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Derivation of Slope Flow Equations Using Two Different Coordinate Representations

R. A. PielkeDepartment of Atmospheric Science, Colorado State University, Fort Collins, CO 80523

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M. SegalDepartment of Atmospheric Science, Colorado State University, Fort Collins, CO 80523

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R. T. McNiderK.E. Johnson Environmental and Energy Center, University of Alabama, Huntsville, AL 35899

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Y. MahrerCooperative Institute for Research in the Atmosphere, Colorado State Univesity, Fort Collins, CO 80523

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Abstract

This paper examines two coordinate representations for slope flow models, one a rotation of the coordinate axes, the other a generalized vertical coordinate transformation. An analytic solution is developed in both representations for a uniform slope to examine the differences due to slightly different forms of a generalised hydrostatic equation. For the first transformation, velocity acclerations in the direction of the generalized vertical coordinate are ignored, while for the second transformation, velocity accelerations perpendicular to the terrain are neglected. Surprisingly, only the period of flow oscillation and not the mean strength of the slope flow was changed in using the first coordinate representation instead of the second. Only for slopes greater than 45° does the difference in periods between the two transformations 30%. Differences which may occur for nonuniform slopes, however, still need to be examined.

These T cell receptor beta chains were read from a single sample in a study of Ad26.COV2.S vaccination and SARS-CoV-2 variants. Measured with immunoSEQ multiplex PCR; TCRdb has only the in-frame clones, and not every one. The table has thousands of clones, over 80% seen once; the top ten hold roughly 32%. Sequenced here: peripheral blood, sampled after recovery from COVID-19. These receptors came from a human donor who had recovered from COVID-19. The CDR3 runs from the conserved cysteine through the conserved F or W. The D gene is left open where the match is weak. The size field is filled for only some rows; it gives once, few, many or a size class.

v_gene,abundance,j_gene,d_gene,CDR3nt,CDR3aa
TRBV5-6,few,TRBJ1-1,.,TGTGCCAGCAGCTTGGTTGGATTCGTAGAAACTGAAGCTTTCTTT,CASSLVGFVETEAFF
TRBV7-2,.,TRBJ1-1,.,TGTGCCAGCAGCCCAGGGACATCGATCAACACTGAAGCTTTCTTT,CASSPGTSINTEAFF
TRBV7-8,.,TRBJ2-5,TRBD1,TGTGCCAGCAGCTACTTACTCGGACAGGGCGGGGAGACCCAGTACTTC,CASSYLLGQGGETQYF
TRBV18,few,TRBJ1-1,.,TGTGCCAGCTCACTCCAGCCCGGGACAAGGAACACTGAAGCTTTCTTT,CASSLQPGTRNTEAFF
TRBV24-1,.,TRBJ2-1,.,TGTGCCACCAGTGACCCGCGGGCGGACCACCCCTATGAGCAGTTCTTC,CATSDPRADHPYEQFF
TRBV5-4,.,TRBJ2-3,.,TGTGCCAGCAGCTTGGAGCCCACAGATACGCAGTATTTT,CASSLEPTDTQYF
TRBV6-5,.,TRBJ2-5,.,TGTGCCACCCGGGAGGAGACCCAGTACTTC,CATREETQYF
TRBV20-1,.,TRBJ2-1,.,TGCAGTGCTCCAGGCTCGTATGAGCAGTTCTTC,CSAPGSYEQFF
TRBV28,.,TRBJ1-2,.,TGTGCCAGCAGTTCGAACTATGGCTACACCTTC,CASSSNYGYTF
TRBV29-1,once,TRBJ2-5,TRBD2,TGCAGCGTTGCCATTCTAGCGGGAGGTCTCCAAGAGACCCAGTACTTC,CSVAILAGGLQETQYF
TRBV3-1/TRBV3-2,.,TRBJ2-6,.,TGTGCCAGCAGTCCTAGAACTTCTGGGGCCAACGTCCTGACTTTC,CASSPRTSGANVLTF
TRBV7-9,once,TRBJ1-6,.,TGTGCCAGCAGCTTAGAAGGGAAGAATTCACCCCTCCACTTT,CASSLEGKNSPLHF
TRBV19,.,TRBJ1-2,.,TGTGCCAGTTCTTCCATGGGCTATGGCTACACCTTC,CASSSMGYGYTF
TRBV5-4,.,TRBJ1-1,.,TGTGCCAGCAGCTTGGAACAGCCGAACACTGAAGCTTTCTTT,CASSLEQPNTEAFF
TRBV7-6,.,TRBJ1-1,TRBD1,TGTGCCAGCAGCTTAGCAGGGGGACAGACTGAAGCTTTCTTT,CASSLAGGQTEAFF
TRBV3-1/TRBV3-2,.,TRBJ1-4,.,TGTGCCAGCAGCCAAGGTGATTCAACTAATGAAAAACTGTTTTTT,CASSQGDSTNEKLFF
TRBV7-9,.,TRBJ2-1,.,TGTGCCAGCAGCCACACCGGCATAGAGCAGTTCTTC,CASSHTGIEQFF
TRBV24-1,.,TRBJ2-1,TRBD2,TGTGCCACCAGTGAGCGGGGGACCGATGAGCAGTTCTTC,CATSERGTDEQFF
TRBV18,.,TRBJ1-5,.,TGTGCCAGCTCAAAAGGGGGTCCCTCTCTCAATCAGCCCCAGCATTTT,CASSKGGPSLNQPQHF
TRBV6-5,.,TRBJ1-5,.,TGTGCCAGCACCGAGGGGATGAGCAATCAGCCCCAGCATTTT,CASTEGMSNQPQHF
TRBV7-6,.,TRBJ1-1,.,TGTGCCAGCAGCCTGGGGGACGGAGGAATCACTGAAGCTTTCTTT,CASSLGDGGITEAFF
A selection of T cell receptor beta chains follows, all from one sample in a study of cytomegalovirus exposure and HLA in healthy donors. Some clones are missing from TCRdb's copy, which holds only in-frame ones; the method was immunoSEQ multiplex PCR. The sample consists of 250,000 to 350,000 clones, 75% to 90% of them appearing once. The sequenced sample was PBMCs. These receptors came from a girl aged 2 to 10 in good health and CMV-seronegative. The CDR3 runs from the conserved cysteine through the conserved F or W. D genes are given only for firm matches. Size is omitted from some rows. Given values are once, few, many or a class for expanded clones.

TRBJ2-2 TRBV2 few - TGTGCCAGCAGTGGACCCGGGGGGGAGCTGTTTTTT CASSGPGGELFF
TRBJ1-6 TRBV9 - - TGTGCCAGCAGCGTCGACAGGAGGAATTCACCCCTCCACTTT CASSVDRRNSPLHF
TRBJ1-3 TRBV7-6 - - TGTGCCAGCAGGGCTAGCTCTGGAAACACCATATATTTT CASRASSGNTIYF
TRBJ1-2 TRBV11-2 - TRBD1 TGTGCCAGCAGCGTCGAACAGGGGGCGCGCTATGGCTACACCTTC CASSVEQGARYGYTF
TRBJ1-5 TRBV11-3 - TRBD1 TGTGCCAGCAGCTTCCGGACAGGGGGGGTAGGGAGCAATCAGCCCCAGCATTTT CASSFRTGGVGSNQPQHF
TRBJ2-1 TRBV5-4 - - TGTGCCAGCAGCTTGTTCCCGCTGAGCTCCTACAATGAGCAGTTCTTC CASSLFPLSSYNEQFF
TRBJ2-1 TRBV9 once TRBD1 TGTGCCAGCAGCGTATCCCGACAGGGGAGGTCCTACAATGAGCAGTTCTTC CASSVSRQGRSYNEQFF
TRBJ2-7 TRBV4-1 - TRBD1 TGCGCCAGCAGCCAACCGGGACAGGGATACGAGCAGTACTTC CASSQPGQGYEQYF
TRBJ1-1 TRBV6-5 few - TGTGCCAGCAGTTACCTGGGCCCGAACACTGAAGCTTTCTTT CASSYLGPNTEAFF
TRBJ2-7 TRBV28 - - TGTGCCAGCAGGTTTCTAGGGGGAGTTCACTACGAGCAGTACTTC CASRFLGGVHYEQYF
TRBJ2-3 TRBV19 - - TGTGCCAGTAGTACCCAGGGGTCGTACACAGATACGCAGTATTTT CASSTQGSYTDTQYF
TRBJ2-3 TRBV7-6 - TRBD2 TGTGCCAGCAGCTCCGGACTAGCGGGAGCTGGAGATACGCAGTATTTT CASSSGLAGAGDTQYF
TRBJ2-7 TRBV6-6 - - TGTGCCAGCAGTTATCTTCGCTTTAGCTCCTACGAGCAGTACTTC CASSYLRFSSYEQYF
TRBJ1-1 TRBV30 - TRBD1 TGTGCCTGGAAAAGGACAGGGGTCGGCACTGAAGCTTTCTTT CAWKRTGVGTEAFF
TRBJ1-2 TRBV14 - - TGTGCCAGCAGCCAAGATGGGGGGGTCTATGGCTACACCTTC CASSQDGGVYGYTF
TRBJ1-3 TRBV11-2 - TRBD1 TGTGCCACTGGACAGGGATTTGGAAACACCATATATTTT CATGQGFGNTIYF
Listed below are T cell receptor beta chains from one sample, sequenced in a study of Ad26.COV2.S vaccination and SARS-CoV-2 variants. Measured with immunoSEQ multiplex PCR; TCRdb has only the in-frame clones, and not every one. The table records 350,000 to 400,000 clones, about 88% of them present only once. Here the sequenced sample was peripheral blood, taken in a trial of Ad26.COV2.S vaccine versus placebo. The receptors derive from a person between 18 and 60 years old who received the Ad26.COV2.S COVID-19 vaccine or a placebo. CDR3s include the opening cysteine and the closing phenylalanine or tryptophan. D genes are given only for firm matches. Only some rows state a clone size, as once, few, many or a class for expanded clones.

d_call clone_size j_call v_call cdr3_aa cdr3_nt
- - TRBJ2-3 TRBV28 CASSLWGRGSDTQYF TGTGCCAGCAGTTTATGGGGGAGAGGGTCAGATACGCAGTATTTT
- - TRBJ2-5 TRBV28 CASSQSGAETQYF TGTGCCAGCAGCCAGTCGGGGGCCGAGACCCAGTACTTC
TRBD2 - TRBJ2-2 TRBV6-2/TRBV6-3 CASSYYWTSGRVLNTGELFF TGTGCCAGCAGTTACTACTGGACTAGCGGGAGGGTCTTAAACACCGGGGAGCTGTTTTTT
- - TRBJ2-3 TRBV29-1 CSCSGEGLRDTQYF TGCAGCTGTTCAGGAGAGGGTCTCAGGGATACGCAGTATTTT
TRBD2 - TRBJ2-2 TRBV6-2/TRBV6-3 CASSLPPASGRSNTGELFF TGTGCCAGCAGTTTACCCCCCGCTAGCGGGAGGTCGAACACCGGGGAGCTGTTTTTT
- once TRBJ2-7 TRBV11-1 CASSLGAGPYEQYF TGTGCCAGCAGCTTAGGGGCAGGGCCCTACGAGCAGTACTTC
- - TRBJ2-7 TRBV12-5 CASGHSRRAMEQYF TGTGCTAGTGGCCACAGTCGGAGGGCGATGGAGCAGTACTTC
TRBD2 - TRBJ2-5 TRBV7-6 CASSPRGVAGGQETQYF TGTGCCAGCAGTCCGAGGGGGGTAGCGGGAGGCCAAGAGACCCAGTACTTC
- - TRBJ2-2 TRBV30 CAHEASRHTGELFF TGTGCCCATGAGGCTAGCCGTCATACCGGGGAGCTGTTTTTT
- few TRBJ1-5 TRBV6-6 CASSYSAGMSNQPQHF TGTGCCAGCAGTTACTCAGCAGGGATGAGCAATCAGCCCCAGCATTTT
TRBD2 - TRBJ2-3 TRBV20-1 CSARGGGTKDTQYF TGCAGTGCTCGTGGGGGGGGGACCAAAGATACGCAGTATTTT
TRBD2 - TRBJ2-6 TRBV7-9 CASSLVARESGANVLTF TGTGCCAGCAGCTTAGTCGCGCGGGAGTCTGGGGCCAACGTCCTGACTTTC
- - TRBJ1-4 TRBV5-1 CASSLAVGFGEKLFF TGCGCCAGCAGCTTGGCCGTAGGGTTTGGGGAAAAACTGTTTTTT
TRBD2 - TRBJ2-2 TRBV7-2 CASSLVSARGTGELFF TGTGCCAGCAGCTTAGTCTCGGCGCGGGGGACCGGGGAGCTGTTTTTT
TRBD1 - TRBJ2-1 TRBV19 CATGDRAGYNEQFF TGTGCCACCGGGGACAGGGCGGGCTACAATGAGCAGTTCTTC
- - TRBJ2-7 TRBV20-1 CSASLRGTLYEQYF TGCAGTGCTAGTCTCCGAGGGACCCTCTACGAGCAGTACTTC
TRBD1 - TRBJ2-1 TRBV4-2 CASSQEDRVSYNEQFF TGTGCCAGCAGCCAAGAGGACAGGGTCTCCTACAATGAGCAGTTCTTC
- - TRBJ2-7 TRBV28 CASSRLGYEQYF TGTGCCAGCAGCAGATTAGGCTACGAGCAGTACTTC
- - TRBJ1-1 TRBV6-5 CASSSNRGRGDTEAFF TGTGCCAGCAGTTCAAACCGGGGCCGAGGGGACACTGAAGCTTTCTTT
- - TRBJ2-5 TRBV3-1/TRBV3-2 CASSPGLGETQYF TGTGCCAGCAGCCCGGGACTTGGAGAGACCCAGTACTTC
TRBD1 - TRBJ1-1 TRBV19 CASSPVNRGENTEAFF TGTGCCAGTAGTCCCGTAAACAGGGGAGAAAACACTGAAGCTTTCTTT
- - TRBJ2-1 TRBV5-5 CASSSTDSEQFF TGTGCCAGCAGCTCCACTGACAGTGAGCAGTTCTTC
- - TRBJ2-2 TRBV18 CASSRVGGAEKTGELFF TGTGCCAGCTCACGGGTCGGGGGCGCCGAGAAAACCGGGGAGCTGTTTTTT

Abstract

This paper examines two coordinate representations for slope flow models, one a rotation of the coordinate axes, the other a generalized vertical coordinate transformation. An analytic solution is developed in both representations for a uniform slope to examine the differences due to slightly different forms of a generalised hydrostatic equation. For the first transformation, velocity acclerations in the direction of the generalized vertical coordinate are ignored, while for the second transformation, velocity accelerations perpendicular to the terrain are neglected. Surprisingly, only the period of flow oscillation and not the mean strength of the slope flow was changed in using the first coordinate representation instead of the second. Only for slopes greater than 45° does the difference in periods between the two transformations 30%. Differences which may occur for nonuniform slopes, however, still need to be examined.

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